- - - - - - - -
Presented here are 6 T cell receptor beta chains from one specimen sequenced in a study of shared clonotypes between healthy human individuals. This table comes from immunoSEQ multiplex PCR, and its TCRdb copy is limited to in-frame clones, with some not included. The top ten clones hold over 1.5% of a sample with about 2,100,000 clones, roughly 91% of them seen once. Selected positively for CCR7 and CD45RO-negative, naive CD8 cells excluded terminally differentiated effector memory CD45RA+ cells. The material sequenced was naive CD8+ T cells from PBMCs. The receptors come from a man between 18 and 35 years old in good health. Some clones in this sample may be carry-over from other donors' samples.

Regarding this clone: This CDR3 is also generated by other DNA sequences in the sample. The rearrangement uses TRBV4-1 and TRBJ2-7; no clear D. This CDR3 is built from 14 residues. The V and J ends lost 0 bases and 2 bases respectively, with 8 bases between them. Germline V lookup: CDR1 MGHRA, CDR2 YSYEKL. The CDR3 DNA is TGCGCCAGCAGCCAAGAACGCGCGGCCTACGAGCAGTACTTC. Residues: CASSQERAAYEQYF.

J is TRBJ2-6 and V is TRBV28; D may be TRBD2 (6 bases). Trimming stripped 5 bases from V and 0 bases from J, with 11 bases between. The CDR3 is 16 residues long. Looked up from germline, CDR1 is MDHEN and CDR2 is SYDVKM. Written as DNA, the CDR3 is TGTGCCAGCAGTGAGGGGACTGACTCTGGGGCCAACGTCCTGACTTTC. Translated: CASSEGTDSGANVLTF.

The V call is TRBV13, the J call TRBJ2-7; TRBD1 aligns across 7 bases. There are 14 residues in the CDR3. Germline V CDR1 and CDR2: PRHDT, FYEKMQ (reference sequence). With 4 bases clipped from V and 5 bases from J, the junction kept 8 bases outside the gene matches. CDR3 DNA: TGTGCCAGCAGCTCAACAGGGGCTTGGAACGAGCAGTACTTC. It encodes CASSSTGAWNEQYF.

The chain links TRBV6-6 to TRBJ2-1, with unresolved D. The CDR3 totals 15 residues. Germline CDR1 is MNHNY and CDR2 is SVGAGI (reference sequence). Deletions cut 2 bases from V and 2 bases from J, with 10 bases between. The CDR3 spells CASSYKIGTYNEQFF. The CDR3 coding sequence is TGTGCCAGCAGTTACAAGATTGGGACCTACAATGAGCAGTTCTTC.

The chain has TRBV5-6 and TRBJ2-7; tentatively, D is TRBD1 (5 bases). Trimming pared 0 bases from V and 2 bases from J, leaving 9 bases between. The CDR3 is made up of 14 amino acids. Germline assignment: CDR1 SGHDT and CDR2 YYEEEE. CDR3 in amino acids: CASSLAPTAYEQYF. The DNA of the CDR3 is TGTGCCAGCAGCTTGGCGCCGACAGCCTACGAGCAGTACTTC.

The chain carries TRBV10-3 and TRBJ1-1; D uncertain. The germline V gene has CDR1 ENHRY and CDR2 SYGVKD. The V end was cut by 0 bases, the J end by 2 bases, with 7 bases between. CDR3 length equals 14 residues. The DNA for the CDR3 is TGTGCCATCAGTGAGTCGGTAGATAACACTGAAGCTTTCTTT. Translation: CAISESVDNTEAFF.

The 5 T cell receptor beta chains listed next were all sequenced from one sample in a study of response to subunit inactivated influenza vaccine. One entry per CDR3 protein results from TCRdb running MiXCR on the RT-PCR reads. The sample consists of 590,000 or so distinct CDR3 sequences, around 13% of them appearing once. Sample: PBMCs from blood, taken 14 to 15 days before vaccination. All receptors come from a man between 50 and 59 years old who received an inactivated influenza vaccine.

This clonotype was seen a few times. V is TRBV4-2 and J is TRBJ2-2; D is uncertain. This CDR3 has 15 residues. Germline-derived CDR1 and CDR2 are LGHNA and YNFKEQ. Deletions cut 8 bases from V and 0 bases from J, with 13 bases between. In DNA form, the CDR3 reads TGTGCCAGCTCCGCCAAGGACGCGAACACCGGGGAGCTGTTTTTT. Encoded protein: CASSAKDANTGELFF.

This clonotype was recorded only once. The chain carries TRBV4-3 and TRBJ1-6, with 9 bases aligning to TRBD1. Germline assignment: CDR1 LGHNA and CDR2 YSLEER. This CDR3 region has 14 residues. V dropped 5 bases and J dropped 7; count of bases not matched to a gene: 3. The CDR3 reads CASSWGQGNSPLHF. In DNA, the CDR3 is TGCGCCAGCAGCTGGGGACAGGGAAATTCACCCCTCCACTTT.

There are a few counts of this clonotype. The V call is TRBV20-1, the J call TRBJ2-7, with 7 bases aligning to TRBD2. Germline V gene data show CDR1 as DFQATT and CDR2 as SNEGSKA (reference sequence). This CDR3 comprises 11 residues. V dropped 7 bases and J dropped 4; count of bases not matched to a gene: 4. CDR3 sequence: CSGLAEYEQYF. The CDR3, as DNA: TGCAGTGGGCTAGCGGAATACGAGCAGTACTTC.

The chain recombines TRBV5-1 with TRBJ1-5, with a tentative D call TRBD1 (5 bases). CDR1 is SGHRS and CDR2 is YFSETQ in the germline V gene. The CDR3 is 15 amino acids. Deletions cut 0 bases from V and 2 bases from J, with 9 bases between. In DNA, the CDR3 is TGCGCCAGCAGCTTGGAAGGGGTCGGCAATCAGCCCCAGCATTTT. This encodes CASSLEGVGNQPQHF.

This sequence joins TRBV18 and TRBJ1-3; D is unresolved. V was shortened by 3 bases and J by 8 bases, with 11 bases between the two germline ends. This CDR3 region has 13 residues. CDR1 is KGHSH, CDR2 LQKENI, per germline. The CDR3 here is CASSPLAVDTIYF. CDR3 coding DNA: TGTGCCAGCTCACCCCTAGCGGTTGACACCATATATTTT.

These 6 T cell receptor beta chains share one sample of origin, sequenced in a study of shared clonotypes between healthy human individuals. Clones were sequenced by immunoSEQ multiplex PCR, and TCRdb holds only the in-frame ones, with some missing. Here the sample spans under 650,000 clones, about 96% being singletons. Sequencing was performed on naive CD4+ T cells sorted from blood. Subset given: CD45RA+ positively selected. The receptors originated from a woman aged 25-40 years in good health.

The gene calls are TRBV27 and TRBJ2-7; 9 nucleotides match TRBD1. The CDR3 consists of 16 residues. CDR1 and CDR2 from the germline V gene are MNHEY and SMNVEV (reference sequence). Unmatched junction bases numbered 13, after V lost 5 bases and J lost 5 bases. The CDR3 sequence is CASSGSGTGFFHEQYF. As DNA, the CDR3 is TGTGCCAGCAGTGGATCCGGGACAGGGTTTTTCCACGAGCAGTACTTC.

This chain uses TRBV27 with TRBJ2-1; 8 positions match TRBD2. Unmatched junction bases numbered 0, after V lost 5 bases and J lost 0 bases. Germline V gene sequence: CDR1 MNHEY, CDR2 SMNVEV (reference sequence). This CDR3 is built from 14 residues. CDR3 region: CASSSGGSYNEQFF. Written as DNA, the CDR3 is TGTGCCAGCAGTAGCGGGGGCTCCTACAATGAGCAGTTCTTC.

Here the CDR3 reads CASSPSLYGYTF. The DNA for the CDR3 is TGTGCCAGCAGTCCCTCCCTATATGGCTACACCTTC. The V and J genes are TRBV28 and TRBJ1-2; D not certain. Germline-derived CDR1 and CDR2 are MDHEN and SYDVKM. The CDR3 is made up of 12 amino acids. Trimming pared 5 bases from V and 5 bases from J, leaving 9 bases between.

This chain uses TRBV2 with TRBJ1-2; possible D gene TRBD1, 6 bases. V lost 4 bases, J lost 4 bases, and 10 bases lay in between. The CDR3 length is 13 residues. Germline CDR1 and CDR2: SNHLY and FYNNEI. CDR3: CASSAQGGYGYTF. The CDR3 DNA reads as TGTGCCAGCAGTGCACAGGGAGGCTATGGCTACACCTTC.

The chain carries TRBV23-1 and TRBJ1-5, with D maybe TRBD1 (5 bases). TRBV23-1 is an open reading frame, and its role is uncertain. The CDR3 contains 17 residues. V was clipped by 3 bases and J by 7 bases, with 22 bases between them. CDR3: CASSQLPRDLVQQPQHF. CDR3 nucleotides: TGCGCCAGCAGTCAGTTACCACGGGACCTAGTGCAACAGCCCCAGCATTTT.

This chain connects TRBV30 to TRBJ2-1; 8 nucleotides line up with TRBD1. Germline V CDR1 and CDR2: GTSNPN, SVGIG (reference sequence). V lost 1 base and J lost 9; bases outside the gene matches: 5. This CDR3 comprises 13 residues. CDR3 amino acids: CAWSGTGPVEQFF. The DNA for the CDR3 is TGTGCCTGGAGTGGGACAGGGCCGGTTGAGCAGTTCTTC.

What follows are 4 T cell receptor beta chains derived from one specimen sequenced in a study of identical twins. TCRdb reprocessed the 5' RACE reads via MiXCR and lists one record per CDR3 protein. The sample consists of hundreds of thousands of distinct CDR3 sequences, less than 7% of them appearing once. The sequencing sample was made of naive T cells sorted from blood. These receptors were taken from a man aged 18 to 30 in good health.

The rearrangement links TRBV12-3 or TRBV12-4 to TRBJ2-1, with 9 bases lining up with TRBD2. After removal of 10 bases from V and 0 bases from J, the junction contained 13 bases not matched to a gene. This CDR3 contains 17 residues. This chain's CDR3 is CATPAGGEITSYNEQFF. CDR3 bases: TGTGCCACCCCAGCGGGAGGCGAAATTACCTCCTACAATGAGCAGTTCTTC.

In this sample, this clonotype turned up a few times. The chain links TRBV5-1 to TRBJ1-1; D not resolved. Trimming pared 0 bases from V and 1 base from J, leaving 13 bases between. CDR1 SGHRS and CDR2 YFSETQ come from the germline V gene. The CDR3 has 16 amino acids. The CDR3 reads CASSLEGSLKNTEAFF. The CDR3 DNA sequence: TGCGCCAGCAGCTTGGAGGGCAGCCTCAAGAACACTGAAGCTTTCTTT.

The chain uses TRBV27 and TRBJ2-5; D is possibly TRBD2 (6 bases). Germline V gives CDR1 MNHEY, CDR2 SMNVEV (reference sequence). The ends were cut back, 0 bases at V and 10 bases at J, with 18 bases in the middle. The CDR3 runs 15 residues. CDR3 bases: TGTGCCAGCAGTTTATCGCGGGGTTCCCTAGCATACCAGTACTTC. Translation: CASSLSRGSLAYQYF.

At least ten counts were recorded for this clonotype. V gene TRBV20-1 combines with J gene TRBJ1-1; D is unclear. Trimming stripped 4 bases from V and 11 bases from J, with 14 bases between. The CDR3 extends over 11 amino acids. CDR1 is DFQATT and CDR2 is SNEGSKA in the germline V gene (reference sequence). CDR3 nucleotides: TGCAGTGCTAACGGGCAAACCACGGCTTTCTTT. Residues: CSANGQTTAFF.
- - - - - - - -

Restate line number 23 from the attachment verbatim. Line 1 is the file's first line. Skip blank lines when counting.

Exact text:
In this sample, this clonotype turned up a few times. The chain links TRBV5-1 to TRBJ1-1; D not resolved. Trimming pared 0 bases from V and 1 base from J, leaving 13 bases between. CDR1 SGHRS and CDR2 YFSETQ come from the germline V gene. The CDR3 has 16 amino acids. The CDR3 reads CASSLEGSLKNTEAFF. The CDR3 DNA sequence: TGCGCCAGCAGCTTGGAGGGCAGCCTCAAGAACACTGAAGCTTTCTTT.